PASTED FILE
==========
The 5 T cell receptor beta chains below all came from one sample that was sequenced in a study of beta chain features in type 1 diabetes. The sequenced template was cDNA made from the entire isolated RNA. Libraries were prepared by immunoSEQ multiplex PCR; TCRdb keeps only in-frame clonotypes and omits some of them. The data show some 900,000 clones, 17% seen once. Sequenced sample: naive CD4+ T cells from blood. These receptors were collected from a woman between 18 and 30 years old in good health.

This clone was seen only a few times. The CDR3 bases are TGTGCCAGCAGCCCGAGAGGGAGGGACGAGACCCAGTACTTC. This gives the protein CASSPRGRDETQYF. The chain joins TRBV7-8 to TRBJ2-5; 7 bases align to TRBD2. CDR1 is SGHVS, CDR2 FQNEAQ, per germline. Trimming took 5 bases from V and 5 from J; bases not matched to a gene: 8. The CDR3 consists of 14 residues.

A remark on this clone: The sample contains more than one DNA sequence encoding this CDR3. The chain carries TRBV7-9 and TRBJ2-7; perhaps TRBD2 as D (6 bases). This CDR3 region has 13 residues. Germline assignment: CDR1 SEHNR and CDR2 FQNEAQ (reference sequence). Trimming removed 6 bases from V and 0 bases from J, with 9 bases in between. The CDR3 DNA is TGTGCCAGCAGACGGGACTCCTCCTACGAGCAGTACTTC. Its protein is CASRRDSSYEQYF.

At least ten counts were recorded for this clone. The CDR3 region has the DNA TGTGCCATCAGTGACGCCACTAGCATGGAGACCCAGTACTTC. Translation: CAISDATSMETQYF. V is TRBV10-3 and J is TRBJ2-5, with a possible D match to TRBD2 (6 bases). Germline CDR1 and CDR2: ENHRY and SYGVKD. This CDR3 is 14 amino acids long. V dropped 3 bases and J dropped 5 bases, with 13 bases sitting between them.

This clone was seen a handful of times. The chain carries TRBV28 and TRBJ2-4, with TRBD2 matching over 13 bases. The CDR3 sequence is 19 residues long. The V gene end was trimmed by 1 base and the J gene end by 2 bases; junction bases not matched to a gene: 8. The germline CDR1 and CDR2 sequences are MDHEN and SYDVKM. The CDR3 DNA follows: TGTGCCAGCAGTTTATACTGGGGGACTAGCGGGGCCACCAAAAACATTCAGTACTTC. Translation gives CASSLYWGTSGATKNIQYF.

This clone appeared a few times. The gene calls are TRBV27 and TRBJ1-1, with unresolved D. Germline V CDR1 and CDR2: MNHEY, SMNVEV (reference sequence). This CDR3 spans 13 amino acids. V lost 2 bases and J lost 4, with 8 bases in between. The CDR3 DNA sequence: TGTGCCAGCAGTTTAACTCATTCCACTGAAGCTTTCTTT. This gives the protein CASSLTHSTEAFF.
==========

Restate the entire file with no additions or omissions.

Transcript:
The 5 T cell receptor beta chains below all came from one sample that was sequenced in a study of beta chain features in type 1 diabetes. The sequenced template was cDNA made from the entire isolated RNA. Libraries were prepared by immunoSEQ multiplex PCR; TCRdb keeps only in-frame clonotypes and omits some of them. The data show some 900,000 clones, 17% seen once. Sequenced sample: naive CD4+ T cells from blood. These receptors were collected from a woman between 18 and 30 years old in good health.

This clone was seen only a few times. The CDR3 bases are TGTGCCAGCAGCCCGAGAGGGAGGGACGAGACCCAGTACTTC. This gives the protein CASSPRGRDETQYF. The chain joins TRBV7-8 to TRBJ2-5; 7 bases align to TRBD2. CDR1 is SGHVS, CDR2 FQNEAQ, per germline. Trimming took 5 bases from V and 5 from J; bases not matched to a gene: 8. The CDR3 consists of 14 residues.

A remark on this clone: The sample contains more than one DNA sequence encoding this CDR3. The chain carries TRBV7-9 and TRBJ2-7; perhaps TRBD2 as D (6 bases). This CDR3 region has 13 residues. Germline assignment: CDR1 SEHNR and CDR2 FQNEAQ (reference sequence). Trimming removed 6 bases from V and 0 bases from J, with 9 bases in between. The CDR3 DNA is TGTGCCAGCAGACGGGACTCCTCCTACGAGCAGTACTTC. Its protein is CASRRDSSYEQYF.

At least ten counts were recorded for this clone. The CDR3 region has the DNA TGTGCCATCAGTGACGCCACTAGCATGGAGACCCAGTACTTC. Translation: CAISDATSMETQYF. V is TRBV10-3 and J is TRBJ2-5, with a possible D match to TRBD2 (6 bases). Germline CDR1 and CDR2: ENHRY and SYGVKD. This CDR3 is 14 amino acids long. V dropped 3 bases and J dropped 5 bases, with 13 bases sitting between them.

This clone was seen a handful of times. The chain carries TRBV28 and TRBJ2-4, with TRBD2 matching over 13 bases. The CDR3 sequence is 19 residues long. The V gene end was trimmed by 1 base and the J gene end by 2 bases; junction bases not matched to a gene: 8. The germline CDR1 and CDR2 sequences are MDHEN and SYDVKM. The CDR3 DNA follows: TGTGCCAGCAGTTTATACTGGGGGACTAGCGGGGCCACCAAAAACATTCAGTACTTC. Translation gives CASSLYWGTSGATKNIQYF.

This clone appeared a few times. The gene calls are TRBV27 and TRBJ1-1, with unresolved D. Germline V CDR1 and CDR2: MNHEY, SMNVEV (reference sequence). This CDR3 spans 13 amino acids. V lost 2 bases and J lost 4, with 8 bases in between. The CDR3 DNA sequence: TGTGCCAGCAGTTTAACTCATTCCACTGAAGCTTTCTTT. This gives the protein CASSLTHSTEAFF.